I love printed tissue on balsa as it means I can create a model's livery, or decoration, on the computer (the 'undo' function is very useful; I wish there was one in real life) and your model need not be painted - with all the masking, airbrushing, cleaning, applying decals etc. that this involves - and it's very light too.
One problem, though, is that the balsa wood grain shows through, and different balsa wood can vary in shades of cream to light brown. So the finish is not homogenous and if the prototype was originally white some cognitive dissonance is required when admiring the model. OK - us modellers are used to this (think troughs and exposed motors on our models) - but I've been wondering if one can't do better. Covering with 60 gsm paper gives a finish with more depth (though the grain can still show through a tad) but the technique required to cover a curved structure with paper is not one for the faint hearted.
Some modellers recommend a dusting of chalk dust on the unprinted side of the tissue: this works well for them on open structures, but I am m not sure if it would look as good on an all-sheet model.
So my plan is:
1. Apply one coat of Deluxe 'Sand 'n Seal' to test sheets of sheet balsa. Rub down.
2. Apply two - three coats of diluted ( consistency like single cream) acrylic white paint, rubbing down between coats
3. Print test templates - Iskra tailplane, for example. Epson own brand is reasonably waterproof, (red can bleed most noticeably). I will spray two; one template will receive a light dusting of with 'Ghia Satin' inkjet fixative before the next step.
4. Apply tissue with diluted 'Ezee Dope''. Smooth down (does the colour run?) allow to dry. Rub down. Apply finishing coat of Ezee Dope.
5. Now, as they say, 'compare and contrast'. Is the white, white? Does the grain show through? Has the red a better depth of colour? Is it worth all the effort? Will anyone notice on the flying field?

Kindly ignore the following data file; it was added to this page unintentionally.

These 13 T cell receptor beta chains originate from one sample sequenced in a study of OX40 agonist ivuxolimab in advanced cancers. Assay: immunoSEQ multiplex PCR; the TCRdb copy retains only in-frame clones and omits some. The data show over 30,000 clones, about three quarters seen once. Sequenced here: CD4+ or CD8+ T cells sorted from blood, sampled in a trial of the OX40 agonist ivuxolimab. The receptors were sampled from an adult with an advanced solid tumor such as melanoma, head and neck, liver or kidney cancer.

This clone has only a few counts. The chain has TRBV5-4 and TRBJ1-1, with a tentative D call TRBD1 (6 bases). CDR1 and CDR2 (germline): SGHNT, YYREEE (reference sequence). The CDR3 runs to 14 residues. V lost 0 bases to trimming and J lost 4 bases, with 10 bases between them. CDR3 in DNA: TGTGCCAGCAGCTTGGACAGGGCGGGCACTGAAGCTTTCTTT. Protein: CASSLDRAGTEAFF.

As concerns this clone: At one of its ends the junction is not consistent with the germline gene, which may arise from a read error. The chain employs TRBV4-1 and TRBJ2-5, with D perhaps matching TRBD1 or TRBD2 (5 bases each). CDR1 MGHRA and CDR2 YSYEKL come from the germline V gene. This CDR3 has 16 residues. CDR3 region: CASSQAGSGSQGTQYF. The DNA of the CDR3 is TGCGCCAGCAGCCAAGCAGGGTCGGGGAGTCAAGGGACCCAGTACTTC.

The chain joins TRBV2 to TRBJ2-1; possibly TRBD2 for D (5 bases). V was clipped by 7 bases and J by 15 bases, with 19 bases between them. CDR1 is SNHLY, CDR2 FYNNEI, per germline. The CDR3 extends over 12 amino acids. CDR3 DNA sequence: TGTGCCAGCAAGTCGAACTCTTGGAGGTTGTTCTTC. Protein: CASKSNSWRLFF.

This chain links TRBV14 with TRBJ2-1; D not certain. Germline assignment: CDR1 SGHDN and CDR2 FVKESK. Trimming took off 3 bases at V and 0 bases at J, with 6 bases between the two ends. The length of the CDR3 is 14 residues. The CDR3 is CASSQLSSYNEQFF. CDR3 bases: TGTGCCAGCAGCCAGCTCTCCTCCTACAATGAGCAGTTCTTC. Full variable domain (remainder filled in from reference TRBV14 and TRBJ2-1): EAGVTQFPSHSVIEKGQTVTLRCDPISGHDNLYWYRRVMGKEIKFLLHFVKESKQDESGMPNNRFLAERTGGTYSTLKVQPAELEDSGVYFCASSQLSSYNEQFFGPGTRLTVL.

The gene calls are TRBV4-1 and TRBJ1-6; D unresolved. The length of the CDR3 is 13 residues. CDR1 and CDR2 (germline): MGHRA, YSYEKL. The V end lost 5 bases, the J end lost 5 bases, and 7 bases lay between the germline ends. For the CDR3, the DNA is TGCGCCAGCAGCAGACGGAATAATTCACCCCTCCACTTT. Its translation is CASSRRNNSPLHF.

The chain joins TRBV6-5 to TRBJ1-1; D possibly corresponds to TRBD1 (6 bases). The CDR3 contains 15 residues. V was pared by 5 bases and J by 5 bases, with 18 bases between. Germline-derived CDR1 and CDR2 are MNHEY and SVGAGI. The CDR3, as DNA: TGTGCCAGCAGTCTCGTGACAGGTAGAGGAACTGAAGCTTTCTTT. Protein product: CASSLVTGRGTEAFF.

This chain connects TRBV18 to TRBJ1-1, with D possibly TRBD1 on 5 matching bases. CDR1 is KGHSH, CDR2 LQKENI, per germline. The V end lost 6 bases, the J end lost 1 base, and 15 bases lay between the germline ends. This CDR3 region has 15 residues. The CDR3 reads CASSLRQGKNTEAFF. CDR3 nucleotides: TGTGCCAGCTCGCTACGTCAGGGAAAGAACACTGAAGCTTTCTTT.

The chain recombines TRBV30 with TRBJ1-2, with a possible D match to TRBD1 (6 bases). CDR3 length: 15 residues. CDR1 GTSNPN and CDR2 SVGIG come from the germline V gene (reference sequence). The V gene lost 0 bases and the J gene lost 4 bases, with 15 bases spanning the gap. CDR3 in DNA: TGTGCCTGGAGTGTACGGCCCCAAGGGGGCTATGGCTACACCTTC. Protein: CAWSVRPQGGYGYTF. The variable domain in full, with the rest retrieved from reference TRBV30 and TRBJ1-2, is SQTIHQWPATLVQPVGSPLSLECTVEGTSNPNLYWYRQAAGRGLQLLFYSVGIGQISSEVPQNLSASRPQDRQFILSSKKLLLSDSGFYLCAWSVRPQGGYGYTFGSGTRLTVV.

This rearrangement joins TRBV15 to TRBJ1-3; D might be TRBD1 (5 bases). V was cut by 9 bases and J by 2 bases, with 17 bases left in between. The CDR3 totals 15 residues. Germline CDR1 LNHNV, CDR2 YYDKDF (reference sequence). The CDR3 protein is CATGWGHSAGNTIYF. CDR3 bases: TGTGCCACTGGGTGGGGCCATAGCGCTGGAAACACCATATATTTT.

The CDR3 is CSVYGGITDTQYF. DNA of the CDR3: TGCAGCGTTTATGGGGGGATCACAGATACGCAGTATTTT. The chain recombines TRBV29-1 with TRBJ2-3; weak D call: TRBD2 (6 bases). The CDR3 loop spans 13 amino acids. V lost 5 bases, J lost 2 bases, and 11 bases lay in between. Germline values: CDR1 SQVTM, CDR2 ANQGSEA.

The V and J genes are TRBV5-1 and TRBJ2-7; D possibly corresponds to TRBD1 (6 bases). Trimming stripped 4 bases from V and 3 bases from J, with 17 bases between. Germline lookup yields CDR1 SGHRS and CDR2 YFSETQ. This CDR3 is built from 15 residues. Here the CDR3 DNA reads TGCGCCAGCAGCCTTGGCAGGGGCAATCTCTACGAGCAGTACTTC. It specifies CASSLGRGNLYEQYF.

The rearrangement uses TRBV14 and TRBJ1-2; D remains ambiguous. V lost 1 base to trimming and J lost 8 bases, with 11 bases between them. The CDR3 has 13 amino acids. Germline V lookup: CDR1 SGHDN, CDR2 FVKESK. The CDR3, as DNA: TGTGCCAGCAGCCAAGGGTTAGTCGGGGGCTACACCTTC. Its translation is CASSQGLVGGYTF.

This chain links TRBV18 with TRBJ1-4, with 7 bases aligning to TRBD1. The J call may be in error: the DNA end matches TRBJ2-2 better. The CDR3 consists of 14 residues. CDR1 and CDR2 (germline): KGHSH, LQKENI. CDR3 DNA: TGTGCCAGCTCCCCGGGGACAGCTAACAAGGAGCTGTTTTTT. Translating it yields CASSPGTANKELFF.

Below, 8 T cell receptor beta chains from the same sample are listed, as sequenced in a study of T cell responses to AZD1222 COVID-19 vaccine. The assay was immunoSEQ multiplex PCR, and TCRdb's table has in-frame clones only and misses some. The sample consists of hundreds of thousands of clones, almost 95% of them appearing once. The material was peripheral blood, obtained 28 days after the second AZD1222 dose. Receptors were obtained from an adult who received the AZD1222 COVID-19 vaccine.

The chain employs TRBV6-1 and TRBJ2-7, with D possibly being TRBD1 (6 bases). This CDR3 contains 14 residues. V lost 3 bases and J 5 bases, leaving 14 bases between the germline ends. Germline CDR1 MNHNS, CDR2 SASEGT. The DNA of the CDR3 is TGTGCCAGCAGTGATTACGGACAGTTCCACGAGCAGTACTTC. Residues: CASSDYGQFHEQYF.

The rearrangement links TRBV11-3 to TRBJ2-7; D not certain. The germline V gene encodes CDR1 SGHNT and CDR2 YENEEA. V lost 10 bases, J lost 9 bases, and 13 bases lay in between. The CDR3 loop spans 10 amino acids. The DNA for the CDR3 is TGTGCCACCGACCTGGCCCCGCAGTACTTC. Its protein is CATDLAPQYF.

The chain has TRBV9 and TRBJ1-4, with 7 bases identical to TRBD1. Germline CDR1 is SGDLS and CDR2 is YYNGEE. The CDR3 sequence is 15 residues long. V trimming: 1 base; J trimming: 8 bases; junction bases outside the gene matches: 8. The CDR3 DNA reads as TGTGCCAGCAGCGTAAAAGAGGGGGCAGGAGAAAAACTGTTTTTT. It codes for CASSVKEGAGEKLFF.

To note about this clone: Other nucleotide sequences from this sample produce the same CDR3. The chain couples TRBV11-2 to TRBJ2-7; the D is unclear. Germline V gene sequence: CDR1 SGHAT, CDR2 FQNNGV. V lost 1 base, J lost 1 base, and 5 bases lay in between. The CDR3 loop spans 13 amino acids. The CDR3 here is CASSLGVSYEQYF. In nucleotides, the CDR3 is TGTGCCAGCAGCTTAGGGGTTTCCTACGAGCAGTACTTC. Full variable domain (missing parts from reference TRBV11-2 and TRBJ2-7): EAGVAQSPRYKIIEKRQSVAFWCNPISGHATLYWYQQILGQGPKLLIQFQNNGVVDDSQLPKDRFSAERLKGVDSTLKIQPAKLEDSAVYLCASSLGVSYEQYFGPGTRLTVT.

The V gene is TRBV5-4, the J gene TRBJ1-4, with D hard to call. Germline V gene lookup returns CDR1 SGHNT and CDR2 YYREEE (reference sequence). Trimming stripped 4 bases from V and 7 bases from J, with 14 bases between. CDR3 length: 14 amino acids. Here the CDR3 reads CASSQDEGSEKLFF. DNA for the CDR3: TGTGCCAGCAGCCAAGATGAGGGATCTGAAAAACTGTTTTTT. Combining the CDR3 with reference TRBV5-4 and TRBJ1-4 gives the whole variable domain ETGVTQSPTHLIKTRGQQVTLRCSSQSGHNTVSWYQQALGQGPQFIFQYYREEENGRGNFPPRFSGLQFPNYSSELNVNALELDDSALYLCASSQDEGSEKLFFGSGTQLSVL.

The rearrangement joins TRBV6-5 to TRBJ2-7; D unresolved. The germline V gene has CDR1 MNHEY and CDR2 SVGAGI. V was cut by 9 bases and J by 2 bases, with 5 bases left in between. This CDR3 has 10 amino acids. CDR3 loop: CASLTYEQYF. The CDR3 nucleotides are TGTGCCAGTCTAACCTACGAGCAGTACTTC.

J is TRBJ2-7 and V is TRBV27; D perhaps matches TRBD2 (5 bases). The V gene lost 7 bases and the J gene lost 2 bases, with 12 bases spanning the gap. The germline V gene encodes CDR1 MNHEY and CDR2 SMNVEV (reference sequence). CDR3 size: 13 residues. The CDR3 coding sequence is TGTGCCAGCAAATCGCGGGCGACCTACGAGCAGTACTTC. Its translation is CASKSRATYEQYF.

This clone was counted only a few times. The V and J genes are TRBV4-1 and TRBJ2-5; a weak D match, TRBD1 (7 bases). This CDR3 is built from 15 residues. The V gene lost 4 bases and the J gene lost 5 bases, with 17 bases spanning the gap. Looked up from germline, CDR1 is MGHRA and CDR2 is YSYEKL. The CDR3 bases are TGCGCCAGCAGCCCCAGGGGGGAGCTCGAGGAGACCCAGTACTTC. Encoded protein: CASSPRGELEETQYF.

I applied one coat of 'Sand 'n Seal and three of white acrylic to sheet balsa. One sheet was noticeably darker and 'grainier' than the other.
The tissue, printed with templates of the Iskra tailplane went on fine with dilute Ezee Dope. 'Fixing' the ink appears unnecessary as there was no bleed of the ink that I could see. Another coating of Ezee Dope completed the experiment.
The result you see below:
The tailplane on the right is of my completed Iskra, which was covered with tissue over doped balsa. As you can see, (a) the new procedure appears to work; (b) the balsa grain is invisible and 'white is white'; (c) the colours are nicely vibrant; (d) I quite like Ezee Dope, and, being water based, the tissue shrinks quite nicely but not too much.
So now I have no excuse to not make another model!
One thought: white DIY emulsion might be equally effective when applied to the bare balsa. And cheaper.
The following user(s) said Thank You: TerryInBavaria
Given the promising results with the test pieces, I thought it was time to try out the technique with a complete model. A commission for a T-38 Talon from Daniel Rackstraw was therefore timely. Using my normal 'semi-profile methods the fuselage and flying surfaces were quickly made. To prepare the balsa surfaces for the printed tissue, I decided to not use cellulose dope/thinners and sanding sealer, but used Deluxe 'Sand 'n' Seal instead. This was a mistake as it raised the grain a lot (more than dope) which was difficult to rub down and eliminate even with 2-3 coats. Worse was to follow, as subsequent applications of acrylic 'flat white' paint raised the grain a bit more. Rubbing down with 400 grade carborundum paper was hard work and I was not at all happy with the finish.
At this point all the components of this 'larger than your average' profile model (the new TSP L-2L motors are quite powerful) weighed 17.5 grams, so I thought, "Blow this, I'll leave it there and see what it looks like after the tissue is applied".
Anyway, here are all the parts ready for the tissue:
I shan't be using either 'Sand 'n' Seal or the paint again. I might try ordinary household emulsion over dope. We will see.
You can use just water to raise the grain (maybe hot water would be even better) then sand it down when dry, it might need doing a couple of times to completely eliminate any grain, then one coat of Sand n Seal might be enough. Worth an experiment? I'd do it for you but too fagged today, sorry.
The following user(s) said Thank You: rogersimmonds
The saving grace of 'Starspan' tissue is that it goes on easily with diluted Eze Dope; the downside is its rough texture which will need lots of dope to fill and poor depth of ink. Oh well, that's life!
Here are the parts covered with some 'making good' with dilute white, black and red acrylic paint and a drawing pen:
Following the practice of Howard and his impressive semi-profile F-4 Phantom, I have added air intakes and kinda indicated the fuselage's area ruled fuselage:
Above: adding air intakes is extra work and adds weight, but adds a lot of character to your 'profile' model. Note also the hinged rudder.
The next step is to clean up the parts a bit more and stick 'em all together.